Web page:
We were escorted to our camp ground by a detachment of Galveston Scouts and enroute we stopped at the Galveston News and were address by the editor. On our return trip the Galveston Scouts escorted us back to our ship. All during the trip we prepared our own meals and continued to do so when we were camped except when invited out by good folk. Strict discipline was exacted and no boy was allowed to leave camp alone. Always two. Bathing, pictures shows and other entertainments furnished recreation. The Scouts stood at attention and were addressed by Governor Colquitt and C. S. E. Holland, president of the canal association.

 

The night of the grand parade was an exciting evening. The parade was on the sea wall boulevard and from Galvez Hotel to Fort Crockett. First the U. S. Army Band of about 100 pieces--then the Scoutmaster in uniform with Roy Miller at his side leading the Scouts, and then about 2, 000 U. S. soldiers with perhaps two more bands. Say, Boy Scouts, that was a grand parade and we were a proud bunch. When we returned, the Army gave a drill to music and my Scouts gave their staff drill to the strains of "The Trail of the Lonesome Dove."

 

The last night discipline was thrown away and the boys given permission to go where they pleased without restriction, with the proviso that at ten thirty all should have reported and in bed. They were, and not one violation was reported. They kept the Scout faith and honor. The boys were several times invited to dinner by nearby café operators and one day they were the guests of the Galvez Hotel for luncheon.

 

My tent was a balloon silk, 9x9 in size and I occupied it with two scouts. I slept on the ground, as all did, and ate the same food. I had long before taught them how to make a cozy bed on the ground and they slept sound and well.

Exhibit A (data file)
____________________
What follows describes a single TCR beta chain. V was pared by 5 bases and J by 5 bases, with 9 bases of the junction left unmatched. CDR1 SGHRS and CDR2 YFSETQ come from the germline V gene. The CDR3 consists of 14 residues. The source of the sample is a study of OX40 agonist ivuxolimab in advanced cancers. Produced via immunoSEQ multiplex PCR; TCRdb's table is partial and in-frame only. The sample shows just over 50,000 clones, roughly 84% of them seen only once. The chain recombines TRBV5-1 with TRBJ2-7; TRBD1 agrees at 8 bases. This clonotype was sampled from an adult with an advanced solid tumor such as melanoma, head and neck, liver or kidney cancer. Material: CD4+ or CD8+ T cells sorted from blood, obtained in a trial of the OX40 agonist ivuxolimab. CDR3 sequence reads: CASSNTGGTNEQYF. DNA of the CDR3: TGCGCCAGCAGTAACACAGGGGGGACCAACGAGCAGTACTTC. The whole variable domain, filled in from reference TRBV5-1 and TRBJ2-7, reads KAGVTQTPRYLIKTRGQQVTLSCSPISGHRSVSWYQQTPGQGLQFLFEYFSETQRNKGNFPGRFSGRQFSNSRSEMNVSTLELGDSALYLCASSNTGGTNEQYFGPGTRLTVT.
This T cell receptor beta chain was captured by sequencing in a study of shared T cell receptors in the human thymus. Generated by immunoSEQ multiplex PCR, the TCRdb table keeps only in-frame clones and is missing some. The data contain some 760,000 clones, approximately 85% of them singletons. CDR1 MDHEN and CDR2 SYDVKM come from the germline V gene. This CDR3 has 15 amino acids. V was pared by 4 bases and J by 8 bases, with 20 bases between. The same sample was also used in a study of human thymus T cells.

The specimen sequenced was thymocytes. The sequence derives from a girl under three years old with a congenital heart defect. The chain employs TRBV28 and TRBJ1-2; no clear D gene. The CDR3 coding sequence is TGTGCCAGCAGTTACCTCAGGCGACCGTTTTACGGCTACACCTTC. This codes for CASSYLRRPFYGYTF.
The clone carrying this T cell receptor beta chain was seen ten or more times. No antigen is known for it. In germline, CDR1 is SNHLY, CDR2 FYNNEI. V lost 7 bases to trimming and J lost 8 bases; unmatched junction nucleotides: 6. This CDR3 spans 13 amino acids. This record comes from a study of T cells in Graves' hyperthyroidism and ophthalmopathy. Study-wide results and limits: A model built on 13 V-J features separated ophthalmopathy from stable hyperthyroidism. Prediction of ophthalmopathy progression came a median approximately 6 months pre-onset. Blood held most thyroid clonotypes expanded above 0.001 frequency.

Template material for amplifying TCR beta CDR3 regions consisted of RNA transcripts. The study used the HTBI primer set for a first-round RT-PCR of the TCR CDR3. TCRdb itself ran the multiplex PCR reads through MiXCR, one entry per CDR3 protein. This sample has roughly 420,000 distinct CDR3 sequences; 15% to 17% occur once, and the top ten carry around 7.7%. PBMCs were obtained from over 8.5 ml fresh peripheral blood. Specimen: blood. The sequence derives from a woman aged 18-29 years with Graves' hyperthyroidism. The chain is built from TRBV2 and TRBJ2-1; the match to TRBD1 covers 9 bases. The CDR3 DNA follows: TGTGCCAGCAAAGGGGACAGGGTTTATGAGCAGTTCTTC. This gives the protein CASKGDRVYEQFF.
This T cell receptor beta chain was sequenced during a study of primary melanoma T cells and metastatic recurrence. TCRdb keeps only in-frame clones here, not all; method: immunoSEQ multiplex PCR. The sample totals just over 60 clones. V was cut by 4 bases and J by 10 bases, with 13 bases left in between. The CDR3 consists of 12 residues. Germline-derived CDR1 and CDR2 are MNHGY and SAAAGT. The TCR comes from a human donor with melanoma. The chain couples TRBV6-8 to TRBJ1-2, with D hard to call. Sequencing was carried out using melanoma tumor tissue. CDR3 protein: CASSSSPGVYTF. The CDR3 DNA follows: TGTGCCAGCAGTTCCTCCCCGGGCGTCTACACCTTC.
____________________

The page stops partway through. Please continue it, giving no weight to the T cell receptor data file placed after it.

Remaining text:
The time arrived for retreat, and, escorted by the Galveston Scouts, we were marched to the boat slip and with our equipment, plenty of food, and other necessities we boarded our ship and started on the home hike. The passage under the bascule bridge leaving the harbor presented a grave danger for the tide was a rip and the waves three to four feet high. I kept the Scouts in the cabin fearing one might be washed over. All down the bay we fought heavy seas, many of them breaking over our little ship and we were to be safe at Mud Island for the night.

 

Starting early in the morning, we passed Freeport and were again entertained by Joe Reynolds, manager of the Inn. Tied up at San Bernard for the night and arrived at our local dock Sunday night about ten o'clock. Oh, yes, we had a dock in those days, in fact two, one in the bay and the other doc in the drug store. Nine days of great fun, never an accident, no illness, great fun at all times.